We are living near a small rural town, the type of place where people are friendly, down-to-earth, and decent. As of late the town fathers have been presenting their plans for future growth. The economy has slowed things up recently, but during the go-go years leading up to the latest "adjustment," plenty of farmers made megabucks selling their cotton fields and pastures to developers.

The town built infrastructure for the coming real estate boom that didn't happen--yet. You'll see fire hydrants along country roads out in the middle of nowhere.

They're talking about attracting young people and new businesses. Mainly they were talking about franchised businesses. One fellow, who likes to voice his opinion on everything (he's a retired schoolteacher), said he would really like this-and-such a fried chicken franchise to come in. "It's a shame we don't have one of those, and a few others."
Who doesn't like progress? But the problem is, that if even one more franchised restaurant came within easy commuting distance, the first thing to happen would be that the good old boys' favorite breakfast places would go under. They're struggling to stay open now.

There's no point in saying anything about that, though. You'd get labeled a trouble-maker, or anti-development, or a Jim Kunstler type. What they don't realize is that what they have now is much better than any plasticine "miracle mile" seen outside every major American city.

Of course, American homogeneity seems to be what the public wants. But it's a shame some of the locals don't remember what their grandma used to say, "If it ain't broke, don't fix it."

Thursday, October 7, 2010

Open Mouth, Insert Foot

A Christian pastor who I know and admire once remarked, "I can't imagine allowing a yoga class in a Christian church."

I'm thinking to myself "did I hear that right?" He must think it's some kind of Eastern religion. I mean, I've practiced yoga exercises, even taken a few classes. I've known yoga teachers--even the late, celebrated physical education guru Ruth Bender, pictured on the book cover above. In all that time I never heard anything incompatible with "Christian doctrine." Our church even had classes in Tai Kwon Do for a while.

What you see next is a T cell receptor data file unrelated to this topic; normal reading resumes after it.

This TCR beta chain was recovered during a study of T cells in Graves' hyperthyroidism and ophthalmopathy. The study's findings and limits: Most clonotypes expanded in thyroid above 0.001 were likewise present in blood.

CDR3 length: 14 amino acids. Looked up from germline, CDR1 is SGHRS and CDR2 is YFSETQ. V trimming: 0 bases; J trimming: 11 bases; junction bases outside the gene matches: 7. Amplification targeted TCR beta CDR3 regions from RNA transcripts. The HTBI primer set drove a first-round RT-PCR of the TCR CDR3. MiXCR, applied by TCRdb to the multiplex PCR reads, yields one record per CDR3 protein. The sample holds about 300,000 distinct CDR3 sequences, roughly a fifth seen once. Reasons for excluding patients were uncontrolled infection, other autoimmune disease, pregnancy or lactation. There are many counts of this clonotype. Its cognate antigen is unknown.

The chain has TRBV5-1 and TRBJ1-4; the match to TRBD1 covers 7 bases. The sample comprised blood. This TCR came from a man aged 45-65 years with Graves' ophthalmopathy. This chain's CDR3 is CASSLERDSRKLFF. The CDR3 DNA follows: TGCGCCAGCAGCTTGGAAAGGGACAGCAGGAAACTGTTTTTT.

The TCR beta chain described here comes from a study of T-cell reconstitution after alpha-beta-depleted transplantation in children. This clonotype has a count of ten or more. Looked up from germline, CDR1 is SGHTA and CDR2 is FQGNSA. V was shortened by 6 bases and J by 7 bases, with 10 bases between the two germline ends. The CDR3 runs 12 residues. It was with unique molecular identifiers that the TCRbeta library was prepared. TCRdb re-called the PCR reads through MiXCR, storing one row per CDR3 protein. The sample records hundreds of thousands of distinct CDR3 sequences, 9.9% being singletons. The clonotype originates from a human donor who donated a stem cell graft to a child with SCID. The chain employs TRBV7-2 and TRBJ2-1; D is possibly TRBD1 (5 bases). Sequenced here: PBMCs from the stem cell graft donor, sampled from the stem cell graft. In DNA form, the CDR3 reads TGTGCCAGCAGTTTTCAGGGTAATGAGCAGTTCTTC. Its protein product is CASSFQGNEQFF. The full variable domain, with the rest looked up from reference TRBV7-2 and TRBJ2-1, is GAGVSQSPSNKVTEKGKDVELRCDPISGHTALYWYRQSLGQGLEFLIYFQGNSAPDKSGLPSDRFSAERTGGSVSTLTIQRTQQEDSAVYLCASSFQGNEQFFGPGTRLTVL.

Yoga may have come out of Indian culture, and aspects of it did come out of Hindu tradition, but the simple stretching and breathing exercises associated with the yoga of American popular culture are basically just that. Moreover, it's a good idea, especially for an aging population.

But now Southern Baptist Seminary President Albert Mohler says the stretching and meditative discipline derived from Eastern religions is not a Christian pathway to God.

I've read many articles by Dr. Mohler in the past and generally agreed with him and found his messages to be inspiring. No, yoga might not be a "pathway to God," but that doesn't mean that it's not a really good way to make sure our bodies stay relatively limber into a ripe old age. Maybe if we called it "Christian Calisthenics" it would be acceptable to him.

Now the press has picked up on his putting his foot into his mouth--figuratively that is. If he practiced "Christian Calisthenics" he might still be able to do it literally. And bend over to tie his shoelaces without grunting and groaning.

Tuesday, October 5, 2010

Dogs, Boats, and Politics

Bunch of the guys I worked with liked to go down to the Keys, when they got some free time. Capt. Gabby, who was “between jobs,” had two large skiffs sitting behind his trailer on an island just north of Key West. The guys needed a couple boats, Gabby needed money; we made a deal.

We spent the day snorkeling and fishing along the reef, where the shallow waters of the back country ease off into the Gulf of Mexico. One of the bunch, a nice enough guy by the name of Russell, brought along his dog, a husky. We let the husky run along the beaches on one of the islands, hoping to tire it out. It was young and excitable.

After the guys had a cooler full of fish, crabs, and assorted collectibles, Gabby, who had decided that the life of a fishing guide was not for him, shouted “I’m heading back!” He had his wife and some of the girls, who had had enough sun, with him. “You know the way!”